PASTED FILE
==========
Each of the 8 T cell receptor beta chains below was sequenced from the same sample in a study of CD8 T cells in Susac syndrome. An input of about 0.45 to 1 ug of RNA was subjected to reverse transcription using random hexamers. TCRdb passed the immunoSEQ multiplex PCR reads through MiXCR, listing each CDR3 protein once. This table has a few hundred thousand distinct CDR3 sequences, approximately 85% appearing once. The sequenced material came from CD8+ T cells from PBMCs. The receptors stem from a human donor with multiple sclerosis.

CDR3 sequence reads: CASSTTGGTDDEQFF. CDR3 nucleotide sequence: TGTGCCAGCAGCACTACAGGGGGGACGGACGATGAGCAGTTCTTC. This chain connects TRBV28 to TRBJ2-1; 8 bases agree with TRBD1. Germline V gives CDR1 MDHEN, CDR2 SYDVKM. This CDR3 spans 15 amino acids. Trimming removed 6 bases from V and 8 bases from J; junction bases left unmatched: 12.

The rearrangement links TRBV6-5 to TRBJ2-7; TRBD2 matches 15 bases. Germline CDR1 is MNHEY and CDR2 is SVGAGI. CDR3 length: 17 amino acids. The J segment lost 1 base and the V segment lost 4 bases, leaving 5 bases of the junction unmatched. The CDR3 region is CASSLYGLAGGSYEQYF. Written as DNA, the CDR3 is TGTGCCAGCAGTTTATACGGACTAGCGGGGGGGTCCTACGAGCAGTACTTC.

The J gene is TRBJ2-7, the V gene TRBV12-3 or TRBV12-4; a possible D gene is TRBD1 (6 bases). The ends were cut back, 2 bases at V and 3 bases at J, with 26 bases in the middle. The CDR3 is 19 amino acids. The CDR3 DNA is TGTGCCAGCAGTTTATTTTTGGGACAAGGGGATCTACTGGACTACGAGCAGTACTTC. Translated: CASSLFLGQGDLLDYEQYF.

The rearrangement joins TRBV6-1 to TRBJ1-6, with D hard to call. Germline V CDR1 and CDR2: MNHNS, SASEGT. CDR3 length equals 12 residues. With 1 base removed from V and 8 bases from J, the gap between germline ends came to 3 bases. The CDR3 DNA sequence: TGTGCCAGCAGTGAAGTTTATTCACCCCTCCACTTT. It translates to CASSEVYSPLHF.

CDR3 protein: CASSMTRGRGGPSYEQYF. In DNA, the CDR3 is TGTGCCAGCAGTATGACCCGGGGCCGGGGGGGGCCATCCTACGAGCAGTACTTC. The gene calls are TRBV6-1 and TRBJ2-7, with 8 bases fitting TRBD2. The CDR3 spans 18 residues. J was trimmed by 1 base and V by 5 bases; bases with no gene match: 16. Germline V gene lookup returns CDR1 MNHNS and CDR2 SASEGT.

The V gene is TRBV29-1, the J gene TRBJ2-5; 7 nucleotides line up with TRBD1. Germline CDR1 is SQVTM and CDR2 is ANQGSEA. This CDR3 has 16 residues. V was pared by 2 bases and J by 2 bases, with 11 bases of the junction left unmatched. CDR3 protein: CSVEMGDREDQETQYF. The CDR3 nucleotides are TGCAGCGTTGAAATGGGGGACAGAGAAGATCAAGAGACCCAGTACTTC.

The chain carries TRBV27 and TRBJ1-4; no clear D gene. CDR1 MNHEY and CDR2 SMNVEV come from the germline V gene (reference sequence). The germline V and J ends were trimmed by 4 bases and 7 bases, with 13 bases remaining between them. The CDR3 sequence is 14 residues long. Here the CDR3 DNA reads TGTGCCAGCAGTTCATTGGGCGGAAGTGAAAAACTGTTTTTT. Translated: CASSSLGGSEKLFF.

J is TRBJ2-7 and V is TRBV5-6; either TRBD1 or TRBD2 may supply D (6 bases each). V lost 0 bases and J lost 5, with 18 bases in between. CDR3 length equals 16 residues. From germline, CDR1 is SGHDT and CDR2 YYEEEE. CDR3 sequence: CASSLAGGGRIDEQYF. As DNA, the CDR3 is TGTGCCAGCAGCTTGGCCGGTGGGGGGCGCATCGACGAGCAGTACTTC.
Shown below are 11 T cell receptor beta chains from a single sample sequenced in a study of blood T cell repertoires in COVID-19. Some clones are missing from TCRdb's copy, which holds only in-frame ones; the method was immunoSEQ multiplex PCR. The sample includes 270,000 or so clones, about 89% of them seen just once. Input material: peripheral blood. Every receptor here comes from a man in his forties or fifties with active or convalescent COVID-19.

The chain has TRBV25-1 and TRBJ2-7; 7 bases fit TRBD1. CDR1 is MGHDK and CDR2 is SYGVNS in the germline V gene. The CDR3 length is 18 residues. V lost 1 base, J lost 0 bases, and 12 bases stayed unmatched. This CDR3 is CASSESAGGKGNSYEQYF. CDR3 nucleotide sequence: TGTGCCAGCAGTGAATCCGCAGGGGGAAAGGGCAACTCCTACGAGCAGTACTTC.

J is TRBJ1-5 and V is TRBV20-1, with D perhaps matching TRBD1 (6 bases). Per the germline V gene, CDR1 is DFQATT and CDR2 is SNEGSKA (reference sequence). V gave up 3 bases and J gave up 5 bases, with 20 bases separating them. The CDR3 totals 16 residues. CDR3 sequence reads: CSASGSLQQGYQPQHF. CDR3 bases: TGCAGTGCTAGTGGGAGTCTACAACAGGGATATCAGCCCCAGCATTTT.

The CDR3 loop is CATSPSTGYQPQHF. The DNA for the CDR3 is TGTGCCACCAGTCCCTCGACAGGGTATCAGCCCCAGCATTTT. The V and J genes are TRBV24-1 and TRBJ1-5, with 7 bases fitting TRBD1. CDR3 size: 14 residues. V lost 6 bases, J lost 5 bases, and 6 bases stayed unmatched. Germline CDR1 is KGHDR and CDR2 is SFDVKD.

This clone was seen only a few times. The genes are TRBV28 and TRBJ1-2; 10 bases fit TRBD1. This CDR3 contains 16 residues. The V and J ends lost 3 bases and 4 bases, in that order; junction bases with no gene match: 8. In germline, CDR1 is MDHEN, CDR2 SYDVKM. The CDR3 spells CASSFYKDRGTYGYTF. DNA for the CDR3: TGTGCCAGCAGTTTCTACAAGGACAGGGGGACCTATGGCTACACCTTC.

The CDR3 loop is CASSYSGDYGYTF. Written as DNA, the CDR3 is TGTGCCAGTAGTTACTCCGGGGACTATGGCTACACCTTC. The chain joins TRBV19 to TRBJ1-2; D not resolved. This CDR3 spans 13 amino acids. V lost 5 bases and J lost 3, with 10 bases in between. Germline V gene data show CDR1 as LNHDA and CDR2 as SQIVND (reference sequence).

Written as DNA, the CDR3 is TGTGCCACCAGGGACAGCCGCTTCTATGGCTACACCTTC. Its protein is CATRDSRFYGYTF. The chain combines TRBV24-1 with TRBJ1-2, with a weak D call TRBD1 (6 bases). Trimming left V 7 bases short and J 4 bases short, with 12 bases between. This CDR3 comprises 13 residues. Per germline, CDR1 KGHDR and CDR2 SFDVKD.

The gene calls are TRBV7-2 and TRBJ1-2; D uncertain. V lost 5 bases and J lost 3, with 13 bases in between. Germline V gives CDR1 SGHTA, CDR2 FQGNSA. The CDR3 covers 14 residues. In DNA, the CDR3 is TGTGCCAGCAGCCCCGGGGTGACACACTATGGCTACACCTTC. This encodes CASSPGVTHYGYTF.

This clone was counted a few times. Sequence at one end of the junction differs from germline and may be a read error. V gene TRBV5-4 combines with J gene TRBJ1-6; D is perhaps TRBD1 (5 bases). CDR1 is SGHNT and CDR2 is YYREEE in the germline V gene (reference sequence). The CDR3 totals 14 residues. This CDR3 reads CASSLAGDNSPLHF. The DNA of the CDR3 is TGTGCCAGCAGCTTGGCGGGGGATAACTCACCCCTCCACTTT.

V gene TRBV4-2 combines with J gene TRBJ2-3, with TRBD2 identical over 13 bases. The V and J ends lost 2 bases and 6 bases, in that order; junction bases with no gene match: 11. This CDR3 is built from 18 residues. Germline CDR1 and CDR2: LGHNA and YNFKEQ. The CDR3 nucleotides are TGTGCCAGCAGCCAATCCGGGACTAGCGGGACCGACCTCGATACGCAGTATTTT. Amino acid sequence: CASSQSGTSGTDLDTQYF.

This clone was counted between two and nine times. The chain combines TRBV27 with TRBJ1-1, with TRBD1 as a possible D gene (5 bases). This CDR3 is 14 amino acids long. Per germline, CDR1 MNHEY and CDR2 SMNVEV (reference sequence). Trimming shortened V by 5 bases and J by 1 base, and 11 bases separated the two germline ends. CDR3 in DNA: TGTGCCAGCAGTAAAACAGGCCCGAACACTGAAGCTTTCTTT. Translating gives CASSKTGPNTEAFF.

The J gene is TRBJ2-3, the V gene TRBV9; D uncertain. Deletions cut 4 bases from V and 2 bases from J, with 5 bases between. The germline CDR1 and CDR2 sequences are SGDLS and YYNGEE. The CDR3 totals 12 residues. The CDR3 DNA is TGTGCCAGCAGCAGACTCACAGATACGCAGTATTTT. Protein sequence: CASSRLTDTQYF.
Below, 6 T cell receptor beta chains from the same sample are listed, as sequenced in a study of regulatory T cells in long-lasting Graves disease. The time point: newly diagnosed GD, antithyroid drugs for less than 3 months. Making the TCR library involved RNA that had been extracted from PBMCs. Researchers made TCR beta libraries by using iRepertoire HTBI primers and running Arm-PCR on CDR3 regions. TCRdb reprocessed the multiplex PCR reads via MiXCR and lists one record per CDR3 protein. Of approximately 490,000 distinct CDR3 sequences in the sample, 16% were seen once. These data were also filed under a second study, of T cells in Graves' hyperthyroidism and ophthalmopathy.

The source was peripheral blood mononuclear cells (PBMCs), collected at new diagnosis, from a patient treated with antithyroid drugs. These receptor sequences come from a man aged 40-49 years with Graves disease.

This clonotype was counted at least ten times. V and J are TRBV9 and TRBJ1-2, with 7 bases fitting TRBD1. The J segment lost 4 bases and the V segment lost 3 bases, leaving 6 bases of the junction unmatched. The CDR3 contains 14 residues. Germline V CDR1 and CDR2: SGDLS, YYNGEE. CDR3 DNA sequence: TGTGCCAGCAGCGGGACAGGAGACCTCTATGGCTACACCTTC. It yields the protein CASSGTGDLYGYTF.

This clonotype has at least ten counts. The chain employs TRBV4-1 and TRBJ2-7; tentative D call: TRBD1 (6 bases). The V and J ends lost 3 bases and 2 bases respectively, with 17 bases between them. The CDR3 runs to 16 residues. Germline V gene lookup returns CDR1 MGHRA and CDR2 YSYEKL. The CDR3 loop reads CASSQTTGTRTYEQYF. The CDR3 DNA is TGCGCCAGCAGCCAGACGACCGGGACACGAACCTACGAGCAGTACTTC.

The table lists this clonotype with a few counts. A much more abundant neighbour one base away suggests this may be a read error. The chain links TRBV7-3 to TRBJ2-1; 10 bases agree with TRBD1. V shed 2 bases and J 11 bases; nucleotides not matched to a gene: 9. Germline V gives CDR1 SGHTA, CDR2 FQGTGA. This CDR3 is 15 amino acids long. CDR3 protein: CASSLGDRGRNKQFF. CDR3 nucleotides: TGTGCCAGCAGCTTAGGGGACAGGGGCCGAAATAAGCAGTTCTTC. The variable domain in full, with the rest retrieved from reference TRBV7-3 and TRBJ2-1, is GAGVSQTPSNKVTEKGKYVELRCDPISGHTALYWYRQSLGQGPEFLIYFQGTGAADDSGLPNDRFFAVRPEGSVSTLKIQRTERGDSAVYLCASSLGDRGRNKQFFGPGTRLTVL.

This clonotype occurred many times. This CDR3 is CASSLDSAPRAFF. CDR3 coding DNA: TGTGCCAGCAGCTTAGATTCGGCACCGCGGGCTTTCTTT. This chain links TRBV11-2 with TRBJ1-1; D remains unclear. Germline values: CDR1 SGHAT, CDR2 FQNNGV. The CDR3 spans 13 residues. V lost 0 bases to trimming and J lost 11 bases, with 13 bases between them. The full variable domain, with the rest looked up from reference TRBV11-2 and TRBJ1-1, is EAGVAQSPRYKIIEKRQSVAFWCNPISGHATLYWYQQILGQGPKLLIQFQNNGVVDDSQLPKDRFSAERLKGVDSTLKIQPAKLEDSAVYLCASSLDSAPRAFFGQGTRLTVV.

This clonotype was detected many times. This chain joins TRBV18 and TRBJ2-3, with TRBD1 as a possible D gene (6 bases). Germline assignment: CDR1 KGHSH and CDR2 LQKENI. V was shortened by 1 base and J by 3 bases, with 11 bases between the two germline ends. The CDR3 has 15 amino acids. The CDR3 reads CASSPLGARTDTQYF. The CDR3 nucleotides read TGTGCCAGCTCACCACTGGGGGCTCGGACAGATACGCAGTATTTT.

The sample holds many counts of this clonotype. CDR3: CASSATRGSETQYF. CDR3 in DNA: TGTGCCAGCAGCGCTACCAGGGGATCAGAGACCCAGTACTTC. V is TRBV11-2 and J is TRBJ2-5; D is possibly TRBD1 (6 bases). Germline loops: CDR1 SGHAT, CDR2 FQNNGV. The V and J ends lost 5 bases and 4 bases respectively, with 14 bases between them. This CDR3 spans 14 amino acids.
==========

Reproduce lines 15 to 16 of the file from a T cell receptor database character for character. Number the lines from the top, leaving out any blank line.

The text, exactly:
The CDR3 loop is CASSYSGDYGYTF. Written as DNA, the CDR3 is TGTGCCAGTAGTTACTCCGGGGACTATGGCTACACCTTC. The chain joins TRBV19 to TRBJ1-2; D not resolved. This CDR3 spans 13 amino acids. V lost 5 bases and J lost 3, with 10 bases in between. Germline V gene data show CDR1 as LNHDA and CDR2 as SQIVND (reference sequence).

Written as DNA, the CDR3 is TGTGCCACCAGGGACAGCCGCTTCTATGGCTACACCTTC. Its protein is CATRDSRFYGYTF. The chain combines TRBV24-1 with TRBJ1-2, with a weak D call TRBD1 (6 bases). Trimming left V 7 bases short and J 4 bases short, with 12 bases between. This CDR3 comprises 13 residues. Per germline, CDR1 KGHDR and CDR2 SFDVKD.